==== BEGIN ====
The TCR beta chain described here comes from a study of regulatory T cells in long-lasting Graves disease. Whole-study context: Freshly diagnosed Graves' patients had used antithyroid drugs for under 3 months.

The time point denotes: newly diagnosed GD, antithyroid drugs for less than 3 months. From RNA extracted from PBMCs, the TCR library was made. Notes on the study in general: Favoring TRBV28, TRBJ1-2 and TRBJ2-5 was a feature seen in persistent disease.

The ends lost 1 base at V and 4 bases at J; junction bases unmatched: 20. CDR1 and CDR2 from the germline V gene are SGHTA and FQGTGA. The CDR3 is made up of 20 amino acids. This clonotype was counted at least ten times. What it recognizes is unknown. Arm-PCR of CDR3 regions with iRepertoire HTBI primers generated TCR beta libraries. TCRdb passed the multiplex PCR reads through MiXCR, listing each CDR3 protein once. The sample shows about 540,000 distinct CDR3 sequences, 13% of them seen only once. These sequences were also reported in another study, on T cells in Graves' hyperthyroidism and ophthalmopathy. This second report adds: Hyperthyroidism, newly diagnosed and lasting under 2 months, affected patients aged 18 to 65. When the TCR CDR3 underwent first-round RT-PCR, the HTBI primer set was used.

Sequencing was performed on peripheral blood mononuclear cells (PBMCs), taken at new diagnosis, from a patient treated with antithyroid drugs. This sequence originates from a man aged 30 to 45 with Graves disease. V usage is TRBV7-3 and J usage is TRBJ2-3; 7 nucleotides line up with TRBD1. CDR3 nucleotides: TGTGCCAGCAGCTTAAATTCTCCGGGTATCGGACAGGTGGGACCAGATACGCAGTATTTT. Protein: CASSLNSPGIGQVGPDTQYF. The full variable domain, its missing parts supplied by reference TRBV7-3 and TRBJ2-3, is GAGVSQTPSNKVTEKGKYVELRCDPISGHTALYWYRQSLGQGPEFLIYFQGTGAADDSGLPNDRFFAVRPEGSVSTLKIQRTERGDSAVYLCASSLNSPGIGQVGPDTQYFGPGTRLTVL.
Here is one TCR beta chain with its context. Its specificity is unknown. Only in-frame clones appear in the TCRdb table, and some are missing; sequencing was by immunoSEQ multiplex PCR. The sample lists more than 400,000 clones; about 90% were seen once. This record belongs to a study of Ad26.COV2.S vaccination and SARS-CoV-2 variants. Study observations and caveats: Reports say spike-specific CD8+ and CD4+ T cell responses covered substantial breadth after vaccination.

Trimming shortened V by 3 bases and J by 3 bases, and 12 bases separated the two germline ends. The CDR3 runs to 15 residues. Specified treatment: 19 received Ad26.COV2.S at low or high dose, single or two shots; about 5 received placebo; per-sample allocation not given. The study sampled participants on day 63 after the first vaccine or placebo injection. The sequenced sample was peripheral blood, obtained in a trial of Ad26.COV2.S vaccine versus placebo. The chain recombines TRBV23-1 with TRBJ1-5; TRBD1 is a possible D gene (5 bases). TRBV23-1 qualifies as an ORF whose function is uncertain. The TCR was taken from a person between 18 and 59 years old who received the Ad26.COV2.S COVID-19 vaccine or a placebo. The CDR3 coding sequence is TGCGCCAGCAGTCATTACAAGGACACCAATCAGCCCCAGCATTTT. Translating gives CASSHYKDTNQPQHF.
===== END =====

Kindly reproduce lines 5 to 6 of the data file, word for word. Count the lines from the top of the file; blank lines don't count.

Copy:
Here is one TCR beta chain with its context. Its specificity is unknown. Only in-frame clones appear in the TCRdb table, and some are missing; sequencing was by immunoSEQ multiplex PCR. The sample lists more than 400,000 clones; about 90% were seen once. This record belongs to a study of Ad26.COV2.S vaccination and SARS-CoV-2 variants. Study observations and caveats: Reports say spike-specific CD8+ and CD4+ T cell responses covered substantial breadth after vaccination.

Trimming shortened V by 3 bases and J by 3 bases, and 12 bases separated the two germline ends. The CDR3 runs to 15 residues. Specified treatment: 19 received Ad26.COV2.S at low or high dose, single or two shots; about 5 received placebo; per-sample allocation not given. The study sampled participants on day 63 after the first vaccine or placebo injection. The sequenced sample was peripheral blood, obtained in a trial of Ad26.COV2.S vaccine versus placebo. The chain recombines TRBV23-1 with TRBJ1-5; TRBD1 is a possible D gene (5 bases). TRBV23-1 qualifies as an ORF whose function is uncertain. The TCR was taken from a person between 18 and 59 years old who received the Ad26.COV2.S COVID-19 vaccine or a placebo. The CDR3 coding sequence is TGCGCCAGCAGTCATTACAAGGACACCAATCAGCCCCAGCATTTT. Translating gives CASSHYKDTNQPQHF.